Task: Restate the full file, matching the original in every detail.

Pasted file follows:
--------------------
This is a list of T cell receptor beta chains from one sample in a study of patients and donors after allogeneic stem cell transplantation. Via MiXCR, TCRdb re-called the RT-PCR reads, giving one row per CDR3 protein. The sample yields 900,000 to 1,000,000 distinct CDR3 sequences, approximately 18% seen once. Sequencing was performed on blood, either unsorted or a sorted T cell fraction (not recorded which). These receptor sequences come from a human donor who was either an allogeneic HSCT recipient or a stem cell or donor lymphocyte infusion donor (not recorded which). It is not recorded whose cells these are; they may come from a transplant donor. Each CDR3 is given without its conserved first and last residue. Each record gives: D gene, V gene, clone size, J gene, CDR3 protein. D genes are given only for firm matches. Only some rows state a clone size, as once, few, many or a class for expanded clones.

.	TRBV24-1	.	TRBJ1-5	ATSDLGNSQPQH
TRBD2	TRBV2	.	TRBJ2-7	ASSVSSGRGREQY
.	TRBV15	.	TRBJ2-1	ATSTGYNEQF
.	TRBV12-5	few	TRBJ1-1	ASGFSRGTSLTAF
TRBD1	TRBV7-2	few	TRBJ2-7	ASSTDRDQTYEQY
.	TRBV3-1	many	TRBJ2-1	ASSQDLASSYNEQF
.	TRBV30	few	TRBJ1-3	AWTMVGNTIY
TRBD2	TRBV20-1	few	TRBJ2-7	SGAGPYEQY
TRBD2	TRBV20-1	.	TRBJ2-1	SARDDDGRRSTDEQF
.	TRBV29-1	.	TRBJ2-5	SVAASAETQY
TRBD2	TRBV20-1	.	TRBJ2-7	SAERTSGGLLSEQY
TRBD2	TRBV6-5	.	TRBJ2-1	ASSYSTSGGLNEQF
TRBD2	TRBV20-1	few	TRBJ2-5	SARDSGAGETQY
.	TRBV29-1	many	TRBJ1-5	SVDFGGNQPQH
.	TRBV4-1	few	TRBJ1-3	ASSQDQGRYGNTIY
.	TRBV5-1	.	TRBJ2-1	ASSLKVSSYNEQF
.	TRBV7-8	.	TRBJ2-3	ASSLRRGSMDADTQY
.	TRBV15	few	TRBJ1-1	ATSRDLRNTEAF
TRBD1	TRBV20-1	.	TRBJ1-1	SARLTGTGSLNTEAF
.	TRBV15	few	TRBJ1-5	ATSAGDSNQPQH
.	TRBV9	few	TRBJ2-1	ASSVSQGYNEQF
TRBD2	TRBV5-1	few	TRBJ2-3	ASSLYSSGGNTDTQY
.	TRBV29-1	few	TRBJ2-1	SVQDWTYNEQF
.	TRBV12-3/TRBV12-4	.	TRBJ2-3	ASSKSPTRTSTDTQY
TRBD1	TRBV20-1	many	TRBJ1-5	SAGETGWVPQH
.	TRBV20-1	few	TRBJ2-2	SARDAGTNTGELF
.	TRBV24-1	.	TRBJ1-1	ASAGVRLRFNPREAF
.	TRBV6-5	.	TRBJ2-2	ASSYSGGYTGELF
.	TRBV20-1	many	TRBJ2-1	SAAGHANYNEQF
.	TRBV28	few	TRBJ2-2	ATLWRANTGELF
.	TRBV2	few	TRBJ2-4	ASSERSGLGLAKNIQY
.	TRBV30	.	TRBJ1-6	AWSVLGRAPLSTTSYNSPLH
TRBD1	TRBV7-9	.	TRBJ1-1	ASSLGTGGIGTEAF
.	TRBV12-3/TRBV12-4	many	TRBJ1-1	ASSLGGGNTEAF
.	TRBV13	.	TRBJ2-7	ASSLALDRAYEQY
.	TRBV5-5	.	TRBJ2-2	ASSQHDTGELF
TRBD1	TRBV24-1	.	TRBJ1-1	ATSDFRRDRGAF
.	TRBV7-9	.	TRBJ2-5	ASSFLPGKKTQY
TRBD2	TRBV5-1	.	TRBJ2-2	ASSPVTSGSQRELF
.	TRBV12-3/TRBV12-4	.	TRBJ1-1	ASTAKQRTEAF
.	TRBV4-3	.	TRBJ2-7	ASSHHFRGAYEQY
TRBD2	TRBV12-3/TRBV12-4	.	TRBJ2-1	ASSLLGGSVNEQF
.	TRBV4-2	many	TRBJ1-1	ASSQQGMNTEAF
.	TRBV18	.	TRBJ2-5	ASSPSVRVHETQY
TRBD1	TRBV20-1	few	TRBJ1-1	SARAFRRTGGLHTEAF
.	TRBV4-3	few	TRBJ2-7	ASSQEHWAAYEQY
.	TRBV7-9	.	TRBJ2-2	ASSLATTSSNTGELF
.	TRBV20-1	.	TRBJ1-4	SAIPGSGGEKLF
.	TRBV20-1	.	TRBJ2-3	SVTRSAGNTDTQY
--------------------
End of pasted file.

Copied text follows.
This is a list of T cell receptor beta chains from one sample in a study of patients and donors after allogeneic stem cell transplantation. Via MiXCR, TCRdb re-called the RT-PCR reads, giving one row per CDR3 protein. The sample yields 900,000 to 1,000,000 distinct CDR3 sequences, approximately 18% seen once. Sequencing was performed on blood, either unsorted or a sorted T cell fraction (not recorded which). These receptor sequences come from a human donor who was either an allogeneic HSCT recipient or a stem cell or donor lymphocyte infusion donor (not recorded which). It is not recorded whose cells these are; they may come from a transplant donor. Each CDR3 is given without its conserved first and last residue. Each record gives: D gene, V gene, clone size, J gene, CDR3 protein. D genes are given only for firm matches. Only some rows state a clone size, as once, few, many or a class for expanded clones.

.	TRBV24-1	.	TRBJ1-5	ATSDLGNSQPQH
TRBD2	TRBV2	.	TRBJ2-7	ASSVSSGRGREQY
.	TRBV15	.	TRBJ2-1	ATSTGYNEQF
.	TRBV12-5	few	TRBJ1-1	ASGFSRGTSLTAF
TRBD1	TRBV7-2	few	TRBJ2-7	ASSTDRDQTYEQY
.	TRBV3-1	many	TRBJ2-1	ASSQDLASSYNEQF
.	TRBV30	few	TRBJ1-3	AWTMVGNTIY
TRBD2	TRBV20-1	few	TRBJ2-7	SGAGPYEQY
TRBD2	TRBV20-1	.	TRBJ2-1	SARDDDGRRSTDEQF
.	TRBV29-1	.	TRBJ2-5	SVAASAETQY
TRBD2	TRBV20-1	.	TRBJ2-7	SAERTSGGLLSEQY
TRBD2	TRBV6-5	.	TRBJ2-1	ASSYSTSGGLNEQF
TRBD2	TRBV20-1	few	TRBJ2-5	SARDSGAGETQY
.	TRBV29-1	many	TRBJ1-5	SVDFGGNQPQH
.	TRBV4-1	few	TRBJ1-3	ASSQDQGRYGNTIY
.	TRBV5-1	.	TRBJ2-1	ASSLKVSSYNEQF
.	TRBV7-8	.	TRBJ2-3	ASSLRRGSMDADTQY
.	TRBV15	few	TRBJ1-1	ATSRDLRNTEAF
TRBD1	TRBV20-1	.	TRBJ1-1	SARLTGTGSLNTEAF
.	TRBV15	few	TRBJ1-5	ATSAGDSNQPQH
.	TRBV9	few	TRBJ2-1	ASSVSQGYNEQF
TRBD2	TRBV5-1	few	TRBJ2-3	ASSLYSSGGNTDTQY
.	TRBV29-1	few	TRBJ2-1	SVQDWTYNEQF
.	TRBV12-3/TRBV12-4	.	TRBJ2-3	ASSKSPTRTSTDTQY
TRBD1	TRBV20-1	many	TRBJ1-5	SAGETGWVPQH
.	TRBV20-1	few	TRBJ2-2	SARDAGTNTGELF
.	TRBV24-1	.	TRBJ1-1	ASAGVRLRFNPREAF
.	TRBV6-5	.	TRBJ2-2	ASSYSGGYTGELF
.	TRBV20-1	many	TRBJ2-1	SAAGHANYNEQF
.	TRBV28	few	TRBJ2-2	ATLWRANTGELF
.	TRBV2	few	TRBJ2-4	ASSERSGLGLAKNIQY
.	TRBV30	.	TRBJ1-6	AWSVLGRAPLSTTSYNSPLH
TRBD1	TRBV7-9	.	TRBJ1-1	ASSLGTGGIGTEAF
.	TRBV12-3/TRBV12-4	many	TRBJ1-1	ASSLGGGNTEAF
.	TRBV13	.	TRBJ2-7	ASSLALDRAYEQY
.	TRBV5-5	.	TRBJ2-2	ASSQHDTGELF
TRBD1	TRBV24-1	.	TRBJ1-1	ATSDFRRDRGAF
.	TRBV7-9	.	TRBJ2-5	ASSFLPGKKTQY
TRBD2	TRBV5-1	.	TRBJ2-2	ASSPVTSGSQRELF
.	TRBV12-3/TRBV12-4	.	TRBJ1-1	ASTAKQRTEAF
.	TRBV4-3	.	TRBJ2-7	ASSHHFRGAYEQY
TRBD2	TRBV12-3/TRBV12-4	.	TRBJ2-1	ASSLLGGSVNEQF
.	TRBV4-2	many	TRBJ1-1	ASSQQGMNTEAF
.	TRBV18	.	TRBJ2-5	ASSPSVRVHETQY
TRBD1	TRBV20-1	few	TRBJ1-1	SARAFRRTGGLHTEAF
.	TRBV4-3	few	TRBJ2-7	ASSQEHWAAYEQY
.	TRBV7-9	.	TRBJ2-2	ASSLATTSSNTGELF
.	TRBV20-1	.	TRBJ1-4	SAIPGSGGEKLF
.	TRBV20-1	.	TRBJ2-3	SVTRSAGNTDTQY